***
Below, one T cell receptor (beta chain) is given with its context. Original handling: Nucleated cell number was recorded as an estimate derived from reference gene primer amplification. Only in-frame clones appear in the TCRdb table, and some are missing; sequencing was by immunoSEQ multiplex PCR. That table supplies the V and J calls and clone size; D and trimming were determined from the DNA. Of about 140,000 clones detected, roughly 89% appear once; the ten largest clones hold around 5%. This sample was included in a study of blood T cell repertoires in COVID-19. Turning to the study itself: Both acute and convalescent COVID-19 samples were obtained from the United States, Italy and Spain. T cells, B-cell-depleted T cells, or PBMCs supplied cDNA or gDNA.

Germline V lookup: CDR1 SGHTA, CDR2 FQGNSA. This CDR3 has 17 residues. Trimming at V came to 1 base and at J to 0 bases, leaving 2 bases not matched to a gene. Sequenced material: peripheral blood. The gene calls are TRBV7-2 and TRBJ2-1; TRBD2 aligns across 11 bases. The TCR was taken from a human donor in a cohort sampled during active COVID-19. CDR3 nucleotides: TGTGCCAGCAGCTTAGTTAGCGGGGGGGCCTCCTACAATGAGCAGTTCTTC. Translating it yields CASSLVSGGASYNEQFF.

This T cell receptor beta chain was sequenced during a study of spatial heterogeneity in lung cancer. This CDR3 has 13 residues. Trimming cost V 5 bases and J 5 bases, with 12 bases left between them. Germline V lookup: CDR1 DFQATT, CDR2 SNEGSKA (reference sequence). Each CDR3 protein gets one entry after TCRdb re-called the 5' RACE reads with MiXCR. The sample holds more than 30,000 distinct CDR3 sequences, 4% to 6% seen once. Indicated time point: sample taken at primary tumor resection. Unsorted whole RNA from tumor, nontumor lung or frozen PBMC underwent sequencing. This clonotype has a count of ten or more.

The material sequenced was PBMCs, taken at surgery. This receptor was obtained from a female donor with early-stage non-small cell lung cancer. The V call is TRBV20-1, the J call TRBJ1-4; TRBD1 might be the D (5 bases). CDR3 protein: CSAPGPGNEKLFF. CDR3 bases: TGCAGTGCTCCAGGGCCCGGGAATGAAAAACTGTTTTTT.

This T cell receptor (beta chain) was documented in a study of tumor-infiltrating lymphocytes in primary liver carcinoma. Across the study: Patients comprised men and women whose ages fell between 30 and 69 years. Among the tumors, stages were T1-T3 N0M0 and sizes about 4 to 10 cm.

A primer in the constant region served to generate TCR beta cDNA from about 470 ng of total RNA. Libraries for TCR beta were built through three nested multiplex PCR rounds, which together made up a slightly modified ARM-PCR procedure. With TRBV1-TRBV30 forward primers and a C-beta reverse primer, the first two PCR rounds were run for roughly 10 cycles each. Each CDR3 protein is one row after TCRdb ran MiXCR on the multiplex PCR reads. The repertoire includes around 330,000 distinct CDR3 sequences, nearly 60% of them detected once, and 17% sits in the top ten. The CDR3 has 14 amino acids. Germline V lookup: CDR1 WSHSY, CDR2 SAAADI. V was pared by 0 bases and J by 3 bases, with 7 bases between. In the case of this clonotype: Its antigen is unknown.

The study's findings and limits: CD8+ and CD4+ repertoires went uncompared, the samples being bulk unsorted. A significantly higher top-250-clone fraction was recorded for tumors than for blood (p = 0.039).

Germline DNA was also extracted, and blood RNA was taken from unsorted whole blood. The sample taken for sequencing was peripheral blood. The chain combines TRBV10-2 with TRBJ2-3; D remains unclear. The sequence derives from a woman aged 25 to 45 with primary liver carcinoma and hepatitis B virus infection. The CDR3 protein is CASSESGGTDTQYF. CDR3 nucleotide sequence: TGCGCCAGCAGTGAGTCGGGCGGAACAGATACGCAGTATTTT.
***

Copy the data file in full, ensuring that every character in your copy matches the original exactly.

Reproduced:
Below, one T cell receptor (beta chain) is given with its context. Original handling: Nucleated cell number was recorded as an estimate derived from reference gene primer amplification. Only in-frame clones appear in the TCRdb table, and some are missing; sequencing was by immunoSEQ multiplex PCR. That table supplies the V and J calls and clone size; D and trimming were determined from the DNA. Of about 140,000 clones detected, roughly 89% appear once; the ten largest clones hold around 5%. This sample was included in a study of blood T cell repertoires in COVID-19. Turning to the study itself: Both acute and convalescent COVID-19 samples were obtained from the United States, Italy and Spain. T cells, B-cell-depleted T cells, or PBMCs supplied cDNA or gDNA.

Germline V lookup: CDR1 SGHTA, CDR2 FQGNSA. This CDR3 has 17 residues. Trimming at V came to 1 base and at J to 0 bases, leaving 2 bases not matched to a gene. Sequenced material: peripheral blood. The gene calls are TRBV7-2 and TRBJ2-1; TRBD2 aligns across 11 bases. The TCR was taken from a human donor in a cohort sampled during active COVID-19. CDR3 nucleotides: TGTGCCAGCAGCTTAGTTAGCGGGGGGGCCTCCTACAATGAGCAGTTCTTC. Translating it yields CASSLVSGGASYNEQFF.

This T cell receptor beta chain was sequenced during a study of spatial heterogeneity in lung cancer. This CDR3 has 13 residues. Trimming cost V 5 bases and J 5 bases, with 12 bases left between them. Germline V lookup: CDR1 DFQATT, CDR2 SNEGSKA (reference sequence). Each CDR3 protein gets one entry after TCRdb re-called the 5' RACE reads with MiXCR. The sample holds more than 30,000 distinct CDR3 sequences, 4% to 6% seen once. Indicated time point: sample taken at primary tumor resection. Unsorted whole RNA from tumor, nontumor lung or frozen PBMC underwent sequencing. This clonotype has a count of ten or more.

The material sequenced was PBMCs, taken at surgery. This receptor was obtained from a female donor with early-stage non-small cell lung cancer. The V call is TRBV20-1, the J call TRBJ1-4; TRBD1 might be the D (5 bases). CDR3 protein: CSAPGPGNEKLFF. CDR3 bases: TGCAGTGCTCCAGGGCCCGGGAATGAAAAACTGTTTTTT.

This T cell receptor (beta chain) was documented in a study of tumor-infiltrating lymphocytes in primary liver carcinoma. Across the study: Patients comprised men and women whose ages fell between 30 and 69 years. Among the tumors, stages were T1-T3 N0M0 and sizes about 4 to 10 cm.

A primer in the constant region served to generate TCR beta cDNA from about 470 ng of total RNA. Libraries for TCR beta were built through three nested multiplex PCR rounds, which together made up a slightly modified ARM-PCR procedure. With TRBV1-TRBV30 forward primers and a C-beta reverse primer, the first two PCR rounds were run for roughly 10 cycles each. Each CDR3 protein is one row after TCRdb ran MiXCR on the multiplex PCR reads. The repertoire includes around 330,000 distinct CDR3 sequences, nearly 60% of them detected once, and 17% sits in the top ten. The CDR3 has 14 amino acids. Germline V lookup: CDR1 WSHSY, CDR2 SAAADI. V was pared by 0 bases and J by 3 bases, with 7 bases between. In the case of this clonotype: Its antigen is unknown.

The study's findings and limits: CD8+ and CD4+ repertoires went uncompared, the samples being bulk unsorted. A significantly higher top-250-clone fraction was recorded for tumors than for blood (p = 0.039).

Germline DNA was also extracted, and blood RNA was taken from unsorted whole blood. The sample taken for sequencing was peripheral blood. The chain combines TRBV10-2 with TRBJ2-3; D remains unclear. The sequence derives from a woman aged 25 to 45 with primary liver carcinoma and hepatitis B virus infection. The CDR3 protein is CASSESGGTDTQYF. CDR3 nucleotide sequence: TGCGCCAGCAGTGAGTCGGGCGGAACAGATACGCAGTATTTT.